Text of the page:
Crisis averted: NACDS, NCPA get their wish
WHAT IT MEANS AND WHY IT’S IMPORTANT — Retail pharmacies scored a big victory in the Centers for Medicare and Medicaid Services rule, which puts the kibosh on pricing policies that would have severely affected retail pharmacies’ ability to make money from generic drugs, and thus forced them to turn away Medicaid patients.
(THE NEWS: NACDS, NCPA claim pharmacy victory after withdrawal of Medicaid program provisions. For the full story, click here)
The average manufacturer price provisions would have caused pharmacies to lose money every time they dispensed Medicaid prescriptions for generic drugs. By contrast, the healthcare-reform law, passed last year and signed into law in March, sets FULs on Medicaid reimbursements at 175% of AMP, which National Association of Chain Drug Stores president and CEO Steve Anderson cited as an improvement.
Luckily, in November 2007, the NACDS and the National Community Pharmacists Association obtained an injunction against the provisions. As a result, according to the NACDS, pharmacies have saved more than $5.3 billion in cuts since then. The injunction also prevented the closure of more than 11,000 pharmacies that otherwise would have had to stop serving low-income patients or would have had to dispense Medicaid prescriptions at a loss. For independent pharmacies in particular, which have been under pressure throughout the country, the effects of the provisions likely would have been devastating, to say nothing of the countless low-income patients who would risk losing access to pharmacy services.
This is very good step in the right direction by Government for the Community Pharmacies. It gives room for competition against chain drug stores.
Axium, Firma Medical enter ED collaboration
LAKE MARY, Fla. A specialty pharmacy provider and a manufacturer will collaborate to provide treatments for erectile dysfunction.
Axium Healthcare Pharmacy and Firma Medical announced the partnership Wednesday where by Axium’s erectile dysfunction line of injectable compounded pharmaceuticals will be marketed to Firma’s physician and patient customers around the country. The companies said the deal would give Axium broader distribution while increasing the number of treatment options for Firma’s customers.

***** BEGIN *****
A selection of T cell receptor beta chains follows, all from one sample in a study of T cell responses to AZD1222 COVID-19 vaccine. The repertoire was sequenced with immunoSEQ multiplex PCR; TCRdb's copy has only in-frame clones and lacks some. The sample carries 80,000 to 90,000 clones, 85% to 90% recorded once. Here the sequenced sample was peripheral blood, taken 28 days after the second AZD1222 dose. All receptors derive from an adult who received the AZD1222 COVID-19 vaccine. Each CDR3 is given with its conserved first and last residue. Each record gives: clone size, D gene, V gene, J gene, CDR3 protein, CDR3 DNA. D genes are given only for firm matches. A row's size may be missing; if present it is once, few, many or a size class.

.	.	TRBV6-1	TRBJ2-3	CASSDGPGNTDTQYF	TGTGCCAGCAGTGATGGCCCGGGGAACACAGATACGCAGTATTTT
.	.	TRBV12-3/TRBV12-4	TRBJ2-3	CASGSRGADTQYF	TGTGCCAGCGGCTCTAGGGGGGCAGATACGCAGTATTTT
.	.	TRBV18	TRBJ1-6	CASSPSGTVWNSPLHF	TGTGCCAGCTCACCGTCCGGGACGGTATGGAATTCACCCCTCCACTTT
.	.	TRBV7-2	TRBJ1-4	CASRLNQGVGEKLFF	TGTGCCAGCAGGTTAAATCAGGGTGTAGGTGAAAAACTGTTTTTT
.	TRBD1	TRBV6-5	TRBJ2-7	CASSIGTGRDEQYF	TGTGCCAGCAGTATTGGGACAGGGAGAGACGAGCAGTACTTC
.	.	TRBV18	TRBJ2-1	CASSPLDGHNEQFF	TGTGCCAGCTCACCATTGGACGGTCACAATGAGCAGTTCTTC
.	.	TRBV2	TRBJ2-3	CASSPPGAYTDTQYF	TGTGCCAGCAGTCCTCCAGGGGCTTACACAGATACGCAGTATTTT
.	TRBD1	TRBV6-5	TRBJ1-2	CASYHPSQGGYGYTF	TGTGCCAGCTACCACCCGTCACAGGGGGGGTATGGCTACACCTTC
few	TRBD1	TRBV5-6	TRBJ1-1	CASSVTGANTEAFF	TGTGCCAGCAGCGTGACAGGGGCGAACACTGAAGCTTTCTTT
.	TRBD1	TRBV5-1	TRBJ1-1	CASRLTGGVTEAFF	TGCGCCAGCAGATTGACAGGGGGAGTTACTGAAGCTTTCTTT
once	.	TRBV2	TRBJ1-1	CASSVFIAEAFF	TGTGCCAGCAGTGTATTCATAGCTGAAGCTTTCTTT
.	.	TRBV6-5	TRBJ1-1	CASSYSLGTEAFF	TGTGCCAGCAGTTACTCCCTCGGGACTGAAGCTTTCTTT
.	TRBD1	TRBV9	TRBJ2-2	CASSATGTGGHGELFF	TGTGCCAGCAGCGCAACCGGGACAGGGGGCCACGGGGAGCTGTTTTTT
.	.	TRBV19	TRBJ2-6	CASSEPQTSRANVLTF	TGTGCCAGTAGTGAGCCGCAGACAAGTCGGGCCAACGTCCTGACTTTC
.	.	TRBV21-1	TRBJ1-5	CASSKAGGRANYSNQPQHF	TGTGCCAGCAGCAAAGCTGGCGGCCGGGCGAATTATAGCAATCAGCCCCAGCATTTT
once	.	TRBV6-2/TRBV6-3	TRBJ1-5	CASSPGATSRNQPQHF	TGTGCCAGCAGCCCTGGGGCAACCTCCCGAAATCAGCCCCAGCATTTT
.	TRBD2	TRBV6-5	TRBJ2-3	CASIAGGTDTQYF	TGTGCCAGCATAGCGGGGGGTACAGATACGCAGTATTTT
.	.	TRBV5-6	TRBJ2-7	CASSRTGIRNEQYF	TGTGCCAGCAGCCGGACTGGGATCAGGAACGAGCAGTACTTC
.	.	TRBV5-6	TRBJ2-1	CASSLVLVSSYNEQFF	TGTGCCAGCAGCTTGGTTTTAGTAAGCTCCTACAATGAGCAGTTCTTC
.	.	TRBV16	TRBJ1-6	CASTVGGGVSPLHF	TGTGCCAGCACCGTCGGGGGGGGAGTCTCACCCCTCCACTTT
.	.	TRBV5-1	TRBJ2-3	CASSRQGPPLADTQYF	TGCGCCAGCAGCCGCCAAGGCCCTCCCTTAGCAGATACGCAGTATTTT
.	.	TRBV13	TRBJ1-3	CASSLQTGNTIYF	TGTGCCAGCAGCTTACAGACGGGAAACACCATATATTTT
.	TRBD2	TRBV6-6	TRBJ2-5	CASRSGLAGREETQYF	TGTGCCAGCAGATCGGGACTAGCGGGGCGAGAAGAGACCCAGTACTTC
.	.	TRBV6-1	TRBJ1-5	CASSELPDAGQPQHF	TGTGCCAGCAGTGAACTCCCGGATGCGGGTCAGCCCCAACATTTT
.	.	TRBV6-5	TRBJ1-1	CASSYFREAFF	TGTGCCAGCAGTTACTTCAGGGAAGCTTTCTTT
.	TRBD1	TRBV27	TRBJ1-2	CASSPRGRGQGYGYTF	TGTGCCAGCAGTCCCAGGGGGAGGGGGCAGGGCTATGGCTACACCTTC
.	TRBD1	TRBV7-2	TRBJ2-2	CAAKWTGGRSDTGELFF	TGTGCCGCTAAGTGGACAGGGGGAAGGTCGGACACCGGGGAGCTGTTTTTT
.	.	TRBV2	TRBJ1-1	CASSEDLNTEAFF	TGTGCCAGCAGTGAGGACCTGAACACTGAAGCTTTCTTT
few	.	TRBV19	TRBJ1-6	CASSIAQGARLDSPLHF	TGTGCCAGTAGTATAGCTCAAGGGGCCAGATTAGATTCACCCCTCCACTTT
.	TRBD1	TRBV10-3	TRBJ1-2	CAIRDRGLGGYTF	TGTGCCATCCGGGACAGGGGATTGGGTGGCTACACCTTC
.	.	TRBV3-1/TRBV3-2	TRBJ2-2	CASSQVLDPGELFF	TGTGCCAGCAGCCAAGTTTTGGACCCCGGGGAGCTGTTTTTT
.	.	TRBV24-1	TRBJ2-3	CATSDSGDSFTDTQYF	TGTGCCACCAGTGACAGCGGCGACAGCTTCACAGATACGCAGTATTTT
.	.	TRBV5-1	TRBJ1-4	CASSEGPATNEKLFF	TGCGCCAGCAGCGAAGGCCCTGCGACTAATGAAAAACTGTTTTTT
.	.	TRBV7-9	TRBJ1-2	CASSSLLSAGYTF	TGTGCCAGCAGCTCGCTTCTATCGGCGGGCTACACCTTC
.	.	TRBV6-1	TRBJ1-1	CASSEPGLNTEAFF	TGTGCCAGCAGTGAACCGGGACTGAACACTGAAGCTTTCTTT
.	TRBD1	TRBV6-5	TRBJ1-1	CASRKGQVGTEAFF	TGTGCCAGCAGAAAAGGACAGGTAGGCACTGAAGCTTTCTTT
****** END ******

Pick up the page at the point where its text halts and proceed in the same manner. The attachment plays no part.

“Axium is pleased to partner with Firma Medical,” Axium EVP Greg Vaughn said. “This partnership shows our commitment in expanding our product offerings for patients with ED.”
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Teva Women’s Health discusses emergency contraceptive at symposium
NEW YORK Nearly 1 million acts of unprotected sex take place in the United States every night. This statistic was a major talking point at a breakfast symposium for journalists on Thursday sponsored by Teva Women’s Health, manufacturer of the Plan B One-Step emergency contraceptive pill.
Those unprotected sex acts help contribute to the more than 3 million unintended pregnancies that affect U.S. women every year.
“Overall, it has been estimated that the widespread use of emergency contraception in the United States could prevent 1.7 million unintended pregnancies each year,” Columbia University Medical Center professor Anne Davis said in a statement on behalf of Teva.
Plan B One-Step (levonorgestrel) is a single pill available from behind the counter for girls and women ages 17 years and older, designed to be taken 72 hours after unprotected sex or contraceptive failure. But the four panelists at the symposium agreed that part of the challenge to increasing usage of the pill in the event of an “oops moment” is making people aware of it and combatting misinformation around it.
Visibility and convenience can go a long way to promoting usage, panelist and University of Southern California pharmacy professor Kathleen Besinque said, mentioning what she called “the condom look” — the anxious look on young men’s faces that is a telltale sign they’re looking for condoms. Similarly, customers looking for emergency contraception may be embarrassed to talk about it openly and thus afraid to ask where the pills are or worried the store doesn’t carry them.
“I talk to pharmacists all the time, and I try to encourage them to put the product where it can be seen,” Besinque told Drug Store News, adding that one way of ensuring visibility could include shelf tags near the shelf where condoms are kept.
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